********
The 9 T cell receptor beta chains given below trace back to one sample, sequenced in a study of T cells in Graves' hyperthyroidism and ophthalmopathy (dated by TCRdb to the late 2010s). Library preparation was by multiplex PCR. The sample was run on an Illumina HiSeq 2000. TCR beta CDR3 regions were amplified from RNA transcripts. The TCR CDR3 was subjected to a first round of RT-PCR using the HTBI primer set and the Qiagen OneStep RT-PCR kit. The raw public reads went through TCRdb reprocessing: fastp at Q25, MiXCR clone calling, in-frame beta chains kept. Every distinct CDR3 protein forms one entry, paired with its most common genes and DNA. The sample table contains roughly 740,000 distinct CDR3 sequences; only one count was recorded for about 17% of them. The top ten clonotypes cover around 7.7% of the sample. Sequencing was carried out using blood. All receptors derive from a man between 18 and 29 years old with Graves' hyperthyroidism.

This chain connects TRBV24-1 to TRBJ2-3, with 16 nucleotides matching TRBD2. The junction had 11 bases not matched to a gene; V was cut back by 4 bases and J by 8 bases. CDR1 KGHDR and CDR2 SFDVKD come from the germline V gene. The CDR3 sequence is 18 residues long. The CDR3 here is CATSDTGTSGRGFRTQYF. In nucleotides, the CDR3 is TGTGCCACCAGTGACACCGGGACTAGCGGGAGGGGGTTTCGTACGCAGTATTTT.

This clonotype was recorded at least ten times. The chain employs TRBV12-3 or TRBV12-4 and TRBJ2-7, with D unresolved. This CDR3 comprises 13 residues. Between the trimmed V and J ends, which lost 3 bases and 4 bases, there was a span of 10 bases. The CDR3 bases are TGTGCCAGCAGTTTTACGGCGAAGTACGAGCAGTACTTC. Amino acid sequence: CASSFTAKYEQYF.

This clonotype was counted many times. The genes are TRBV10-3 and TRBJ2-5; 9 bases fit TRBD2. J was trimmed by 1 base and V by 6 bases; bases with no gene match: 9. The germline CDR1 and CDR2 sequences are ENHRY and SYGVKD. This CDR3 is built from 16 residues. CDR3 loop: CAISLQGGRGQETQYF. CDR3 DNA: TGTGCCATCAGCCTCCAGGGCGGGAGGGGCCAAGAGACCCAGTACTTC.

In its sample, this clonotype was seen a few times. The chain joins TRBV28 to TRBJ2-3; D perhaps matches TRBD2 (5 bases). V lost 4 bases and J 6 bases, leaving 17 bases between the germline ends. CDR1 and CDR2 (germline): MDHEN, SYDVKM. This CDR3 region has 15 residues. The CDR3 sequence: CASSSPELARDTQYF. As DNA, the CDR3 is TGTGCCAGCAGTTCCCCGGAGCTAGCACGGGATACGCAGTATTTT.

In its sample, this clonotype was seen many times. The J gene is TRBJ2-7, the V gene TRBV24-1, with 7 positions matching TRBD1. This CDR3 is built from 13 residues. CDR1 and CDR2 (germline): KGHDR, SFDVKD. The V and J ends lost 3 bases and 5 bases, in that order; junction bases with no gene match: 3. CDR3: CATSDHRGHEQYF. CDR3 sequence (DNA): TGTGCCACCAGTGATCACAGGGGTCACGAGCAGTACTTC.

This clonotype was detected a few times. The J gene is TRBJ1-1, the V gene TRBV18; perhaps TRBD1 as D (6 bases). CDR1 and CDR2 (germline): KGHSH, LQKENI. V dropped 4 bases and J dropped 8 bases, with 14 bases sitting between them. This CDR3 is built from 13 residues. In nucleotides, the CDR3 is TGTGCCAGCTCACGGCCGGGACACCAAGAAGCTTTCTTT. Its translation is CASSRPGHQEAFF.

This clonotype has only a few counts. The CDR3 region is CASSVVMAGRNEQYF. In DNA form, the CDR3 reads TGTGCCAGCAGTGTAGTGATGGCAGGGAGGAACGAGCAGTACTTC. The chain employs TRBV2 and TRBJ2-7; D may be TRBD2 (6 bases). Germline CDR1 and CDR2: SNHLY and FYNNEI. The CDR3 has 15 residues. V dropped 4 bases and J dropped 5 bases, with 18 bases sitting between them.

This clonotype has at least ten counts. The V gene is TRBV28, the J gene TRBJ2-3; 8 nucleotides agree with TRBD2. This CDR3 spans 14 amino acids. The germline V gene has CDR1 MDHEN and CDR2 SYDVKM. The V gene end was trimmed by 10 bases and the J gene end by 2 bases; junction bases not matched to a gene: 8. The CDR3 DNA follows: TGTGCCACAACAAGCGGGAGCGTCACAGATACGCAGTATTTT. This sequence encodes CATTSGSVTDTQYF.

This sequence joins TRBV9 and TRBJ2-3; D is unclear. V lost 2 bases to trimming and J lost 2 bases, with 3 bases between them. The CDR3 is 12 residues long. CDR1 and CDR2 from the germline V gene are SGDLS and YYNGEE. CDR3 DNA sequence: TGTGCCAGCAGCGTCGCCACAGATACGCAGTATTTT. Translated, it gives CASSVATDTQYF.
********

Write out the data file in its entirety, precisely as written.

The 9 T cell receptor beta chains given below trace back to one sample, sequenced in a study of T cells in Graves' hyperthyroidism and ophthalmopathy (dated by TCRdb to the late 2010s). Library preparation was by multiplex PCR. The sample was run on an Illumina HiSeq 2000. TCR beta CDR3 regions were amplified from RNA transcripts. The TCR CDR3 was subjected to a first round of RT-PCR using the HTBI primer set and the Qiagen OneStep RT-PCR kit. The raw public reads went through TCRdb reprocessing: fastp at Q25, MiXCR clone calling, in-frame beta chains kept. Every distinct CDR3 protein forms one entry, paired with its most common genes and DNA. The sample table contains roughly 740,000 distinct CDR3 sequences; only one count was recorded for about 17% of them. The top ten clonotypes cover around 7.7% of the sample. Sequencing was carried out using blood. All receptors derive from a man between 18 and 29 years old with Graves' hyperthyroidism.

This chain connects TRBV24-1 to TRBJ2-3, with 16 nucleotides matching TRBD2. The junction had 11 bases not matched to a gene; V was cut back by 4 bases and J by 8 bases. CDR1 KGHDR and CDR2 SFDVKD come from the germline V gene. The CDR3 sequence is 18 residues long. The CDR3 here is CATSDTGTSGRGFRTQYF. In nucleotides, the CDR3 is TGTGCCACCAGTGACACCGGGACTAGCGGGAGGGGGTTTCGTACGCAGTATTTT.

This clonotype was recorded at least ten times. The chain employs TRBV12-3 or TRBV12-4 and TRBJ2-7, with D unresolved. This CDR3 comprises 13 residues. Between the trimmed V and J ends, which lost 3 bases and 4 bases, there was a span of 10 bases. The CDR3 bases are TGTGCCAGCAGTTTTACGGCGAAGTACGAGCAGTACTTC. Amino acid sequence: CASSFTAKYEQYF.

This clonotype was counted many times. The genes are TRBV10-3 and TRBJ2-5; 9 bases fit TRBD2. J was trimmed by 1 base and V by 6 bases; bases with no gene match: 9. The germline CDR1 and CDR2 sequences are ENHRY and SYGVKD. This CDR3 is built from 16 residues. CDR3 loop: CAISLQGGRGQETQYF. CDR3 DNA: TGTGCCATCAGCCTCCAGGGCGGGAGGGGCCAAGAGACCCAGTACTTC.

In its sample, this clonotype was seen a few times. The chain joins TRBV28 to TRBJ2-3; D perhaps matches TRBD2 (5 bases). V lost 4 bases and J 6 bases, leaving 17 bases between the germline ends. CDR1 and CDR2 (germline): MDHEN, SYDVKM. This CDR3 region has 15 residues. The CDR3 sequence: CASSSPELARDTQYF. As DNA, the CDR3 is TGTGCCAGCAGTTCCCCGGAGCTAGCACGGGATACGCAGTATTTT.

In its sample, this clonotype was seen many times. The J gene is TRBJ2-7, the V gene TRBV24-1, with 7 positions matching TRBD1. This CDR3 is built from 13 residues. CDR1 and CDR2 (germline): KGHDR, SFDVKD. The V and J ends lost 3 bases and 5 bases, in that order; junction bases with no gene match: 3. CDR3: CATSDHRGHEQYF. CDR3 sequence (DNA): TGTGCCACCAGTGATCACAGGGGTCACGAGCAGTACTTC.

This clonotype was detected a few times. The J gene is TRBJ1-1, the V gene TRBV18; perhaps TRBD1 as D (6 bases). CDR1 and CDR2 (germline): KGHSH, LQKENI. V dropped 4 bases and J dropped 8 bases, with 14 bases sitting between them. This CDR3 is built from 13 residues. In nucleotides, the CDR3 is TGTGCCAGCTCACGGCCGGGACACCAAGAAGCTTTCTTT. Its translation is CASSRPGHQEAFF.

This clonotype has only a few counts. The CDR3 region is CASSVVMAGRNEQYF. In DNA form, the CDR3 reads TGTGCCAGCAGTGTAGTGATGGCAGGGAGGAACGAGCAGTACTTC. The chain employs TRBV2 and TRBJ2-7; D may be TRBD2 (6 bases). Germline CDR1 and CDR2: SNHLY and FYNNEI. The CDR3 has 15 residues. V dropped 4 bases and J dropped 5 bases, with 18 bases sitting between them.

This clonotype has at least ten counts. The V gene is TRBV28, the J gene TRBJ2-3; 8 nucleotides agree with TRBD2. This CDR3 spans 14 amino acids. The germline V gene has CDR1 MDHEN and CDR2 SYDVKM. The V gene end was trimmed by 10 bases and the J gene end by 2 bases; junction bases not matched to a gene: 8. The CDR3 DNA follows: TGTGCCACAACAAGCGGGAGCGTCACAGATACGCAGTATTTT. This sequence encodes CATTSGSVTDTQYF.

This sequence joins TRBV9 and TRBJ2-3; D is unclear. V lost 2 bases to trimming and J lost 2 bases, with 3 bases between them. The CDR3 is 12 residues long. CDR1 and CDR2 from the germline V gene are SGDLS and YYNGEE. CDR3 DNA sequence: TGTGCCAGCAGCGTCGCCACAGATACGCAGTATTTT. Translated, it gives CASSVATDTQYF.